Monday, 10 July 2017

Blacktown City Council Media Release - Ask Not For Whom The Road Tolls: It Tolls For Thee


10 July, 2017

The Mayor of Blacktown City, Councillor Stephen Bali says the NSW Government is lining the pockets of toll companies rather than improving public transport for those who desperately need it.
·The area of Sydney that can least afford it is paying the penalty for a bad public transport system.
·Instead of improving public transport, the NSW government is lining the pockets of toll companies.
·The M4 will cost commuters an extra $2,016 a year
·Use tolling technology to provide capped tolls, performance based tolls and discounted tolls for people with no public transport alternative.

“The part of Sydney that is most poorly served by public transport is being penalised for having to drive to work,” he said.

“Blacktown City Council represents some of the most marginalised and challenged residents of Sydney.  Our major concern is the proposed tolling system is simply unfair and targets those finding it hardest to raise families.

“When tolls start on the M4, western Sydney workers are going to have to find an extra $2,016 a year to go to and from work on the M4 each day.  It’ll cost up to $4.21 each way, which is approximately $42 a week and $2,016 a year to go to and from work on the M4 each day.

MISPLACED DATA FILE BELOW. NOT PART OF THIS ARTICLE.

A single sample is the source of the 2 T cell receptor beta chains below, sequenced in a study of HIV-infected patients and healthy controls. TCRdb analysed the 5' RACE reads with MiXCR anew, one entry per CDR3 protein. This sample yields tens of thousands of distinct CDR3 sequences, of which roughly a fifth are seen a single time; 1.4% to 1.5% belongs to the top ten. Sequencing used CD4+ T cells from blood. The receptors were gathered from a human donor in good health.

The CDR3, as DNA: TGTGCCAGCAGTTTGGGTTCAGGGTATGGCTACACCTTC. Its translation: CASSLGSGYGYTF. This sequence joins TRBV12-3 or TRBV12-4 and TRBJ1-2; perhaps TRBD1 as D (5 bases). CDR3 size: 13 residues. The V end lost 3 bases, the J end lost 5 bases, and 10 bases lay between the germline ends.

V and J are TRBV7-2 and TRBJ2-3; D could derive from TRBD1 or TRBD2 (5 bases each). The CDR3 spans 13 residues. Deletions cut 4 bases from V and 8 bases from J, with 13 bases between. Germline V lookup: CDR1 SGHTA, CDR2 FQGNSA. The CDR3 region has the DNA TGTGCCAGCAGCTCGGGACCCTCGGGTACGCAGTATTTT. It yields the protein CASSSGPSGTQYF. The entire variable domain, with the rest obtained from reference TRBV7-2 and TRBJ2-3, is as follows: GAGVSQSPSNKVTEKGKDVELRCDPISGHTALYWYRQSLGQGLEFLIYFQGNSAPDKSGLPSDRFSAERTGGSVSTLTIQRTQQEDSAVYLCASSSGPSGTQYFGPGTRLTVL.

“The lowest earning areas of Sydney, which also have the worst public transport network, are now facing the highest toll impost.

“This is blatantly unfair, unreasonable and unconscionable.  Instead of improving public transport, the NSW government is lining the pockets of toll companies.

“Tolls are currently imposed on the M2, M5, M7, Cross City Tunnel, Eastern Distributor, Sydney Harbour Bridge and Tunnel and the Lane Cove Tunnel. The M4 will be a toll road from mid-2017, as will NorthConnex when it opens in 2019.

“Our train network is essentially the same one that was laid out in the late 1800s when there were less than 6,000 people living in the Blacktown City area.  Now there are 350,000. 
“Has the level of public transport increased 58-fold in proportion with the population increase since then? No.  Successive state governments have been living off the foresight and commitment to community service of those early planners and have failed to keep up with the population.”

What should we have?
·Tolls set in proportion to surrounding public transport availability. Cheaper tolls for trips from areas with limited public transport options and higher tolls for routes with good public transport alternatives.
·Performance refunds.  Hold the motorway accountable for service delivery so we get toll refunds or discounts when the average speed drops below a guaranteed average.
·Hardship suburb tolls.  Set lower tolls for those travelling from socially disadvantaged suburbs. A cash-back system to compensate low income residents.
·Capped tolls.  It is not unreasonable to have a weekly of not more than $40 per week.  Or we have the Melbourne system, where there is a cap on taking a one long journey. 
·Controlled tolls. The last 12-month toll rise was 4% - dwarfing the CPI figure of 1.5% or the 1.9% average annual national wage increase.  Toll increases that exceed the CPI or average wages growth will add financial hardship to families across Sydney.

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